After releasing a couple of albums through the Come&Live! ministry, metalcore act Fallstar signed to Facedown Records and released a phenomenal album called Backdraft in 2013. With a seemingly bright future, the band pumped out one more album independently (through their own record label, Rat Family Records) in 2015 before falling silent. But they haven’t been up to nothing, it seems, as they’re resurfacing with their new project, Northlander.
Forces of Light first surfaced a couple of months ago, also through Rat Family Records. When Northlander got the offer to re-sign with Facedown, the album was pulled from the online shops and scheduled for an official re-release. So if you’re reading this, you may already own a copy and know what the album sounds like. But if not, don’t go in expecting anything like Fallstar’s fast and heavy sound; Northlander has an indie rock sound in the same vein as bands like My Epic and Valleyheart. However, it’s easy to hear traces of Fallstar in the songwriting and melodies. Songs like “Heavy Fruit,” “Praying Drunk,” and “Solaris” all have moments that really remind me of a few songs from Backdraft. Forces of Light also gets heavy for a bit in “Cliffs,” which features screaming and harder guitars. But this is about where the similarities end.
Truth be told, Northlander had to grow on me quite a bit before I really came around to this album. My first listen left little impression upon me, but each time I reached the end of the tracklist, my desire to revisit it grew. Now I find it to be an impressive album with terrific songs, quality songwriting, and excellent musicianship. One highlight comes early in “Oculus,” with a driving rhythm and beautiful guitar work. It’s a song I want to put on repeat for a few listens.
“Onyx Dust” is also a beautiful track. Though I was taken back a bit by the use of “g*d d*mn” right at the beginning, the rest of the song features wonderful melodies and a nice, subtle electronic sound mixed in. Save for the language, it’s easily one of the album’s strongest offerings. The end of the album features the strongest concentration of songs, though, starting at “Saint Sorrow.” The final two tracks, especially, are masterful and make me just want to start the whole album all over again. The only song I truly don’t care for is “Cult Leader.” It’s catchy as all get out (I never thought I’d have to stop myself from singing “I’m a cult leader” around my wife and daughter), but the overall sound of the song is a 311/Dirty Heads-esque alternative reggae mix that I just don’t like.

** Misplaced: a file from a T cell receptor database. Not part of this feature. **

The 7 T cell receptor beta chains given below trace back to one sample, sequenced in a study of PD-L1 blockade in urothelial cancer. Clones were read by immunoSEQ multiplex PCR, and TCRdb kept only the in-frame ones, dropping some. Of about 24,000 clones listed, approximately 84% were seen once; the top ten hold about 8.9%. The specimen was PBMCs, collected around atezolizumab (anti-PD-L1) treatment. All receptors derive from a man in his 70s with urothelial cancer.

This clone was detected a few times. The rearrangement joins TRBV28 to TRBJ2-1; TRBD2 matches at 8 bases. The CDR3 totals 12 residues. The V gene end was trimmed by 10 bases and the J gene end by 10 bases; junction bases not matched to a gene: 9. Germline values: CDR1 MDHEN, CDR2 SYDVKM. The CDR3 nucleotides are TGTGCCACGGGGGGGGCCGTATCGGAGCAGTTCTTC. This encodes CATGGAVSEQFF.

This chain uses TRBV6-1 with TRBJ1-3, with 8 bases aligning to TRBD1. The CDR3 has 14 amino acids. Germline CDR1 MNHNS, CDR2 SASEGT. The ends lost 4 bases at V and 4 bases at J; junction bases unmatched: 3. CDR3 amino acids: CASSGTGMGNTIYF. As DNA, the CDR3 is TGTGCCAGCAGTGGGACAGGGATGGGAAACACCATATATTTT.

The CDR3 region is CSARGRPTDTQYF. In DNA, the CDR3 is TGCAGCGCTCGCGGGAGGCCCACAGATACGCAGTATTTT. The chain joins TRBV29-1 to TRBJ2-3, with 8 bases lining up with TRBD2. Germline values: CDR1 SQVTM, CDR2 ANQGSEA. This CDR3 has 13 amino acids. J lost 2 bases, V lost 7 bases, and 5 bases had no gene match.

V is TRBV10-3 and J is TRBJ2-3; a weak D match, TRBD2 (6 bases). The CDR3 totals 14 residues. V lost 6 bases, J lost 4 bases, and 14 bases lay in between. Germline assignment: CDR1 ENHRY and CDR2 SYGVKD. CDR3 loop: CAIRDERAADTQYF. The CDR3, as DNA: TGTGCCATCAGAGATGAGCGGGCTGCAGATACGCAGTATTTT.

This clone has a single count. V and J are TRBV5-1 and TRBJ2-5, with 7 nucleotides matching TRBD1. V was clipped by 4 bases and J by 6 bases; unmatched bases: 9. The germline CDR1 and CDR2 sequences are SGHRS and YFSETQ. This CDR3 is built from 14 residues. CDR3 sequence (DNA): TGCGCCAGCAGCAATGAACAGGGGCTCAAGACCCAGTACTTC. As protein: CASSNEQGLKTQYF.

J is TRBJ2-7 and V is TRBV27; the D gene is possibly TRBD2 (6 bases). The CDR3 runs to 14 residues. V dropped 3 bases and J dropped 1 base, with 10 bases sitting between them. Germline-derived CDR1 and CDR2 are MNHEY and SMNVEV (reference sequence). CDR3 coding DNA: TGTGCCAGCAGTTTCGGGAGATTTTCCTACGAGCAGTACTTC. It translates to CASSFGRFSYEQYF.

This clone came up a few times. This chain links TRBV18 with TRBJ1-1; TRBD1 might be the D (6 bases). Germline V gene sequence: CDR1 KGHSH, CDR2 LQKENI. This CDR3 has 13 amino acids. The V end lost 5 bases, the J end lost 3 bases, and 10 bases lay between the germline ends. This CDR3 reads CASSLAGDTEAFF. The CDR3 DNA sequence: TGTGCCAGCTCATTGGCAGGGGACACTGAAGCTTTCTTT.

Lyrically, Northlander deals out quite a bit of vague imagery. A lot of times it’s not clear to me what the message of the song is or who it’s about or directed toward. For instance, “Oculus” could be about the Lord, or it could very well not be. But it does seem like it is with a chorus that says, “Did you know that I can feel you in my blood / there’s not a moment that I want you gone / you’re the part of me that makes me feel alive / the lamp that never burns out in the night.” Forces of Light does well with not only coming from a place of brokenness but also addressing it and pointing to God as the answer, even if somewhat vaguely. “Air” is a good example: “Celebrate the waking conscience that replaces hearts of stone / and we pray for the end of violence hoping someday it will come / see the cypher correspondence only love can break the code / I hear voices at my window and your song is in my lungs / and it feels like water refreshing my soul / and it feels like heaven is so close to home.” “The Sun Came Dancing on the Rain” ends rather hopefully, though. After singing about waiting for a better day, it concludes with, “Do you see with the eyes of the lover / do your hands hold what others throw away / when you lay my body in the earth / you’ll know I’m going to find a better day.”
After an initially unsatisfying listen, Forces of Light has grown to be one of my favorite rock albums of 2019. It’s solid from front to back and has loads of replay value. The variety in sound rarely feels out of place (“Cult Leader” being the only exception), and the production and writing are fantastic. The language in “Onyx Dust,” brief as it is, is rather disappointing, especially for a Facedown release. So take that into consideration before listening. However, if you didn’t jump on this album when it first released, you’ll definitely want to get on it this time around - and consider adding it to your end-of-year top ten list.- Review date: 12/5/19, written by Scott Fryberger of Jesusfreakhideout.com
Record Label: Facedown Records
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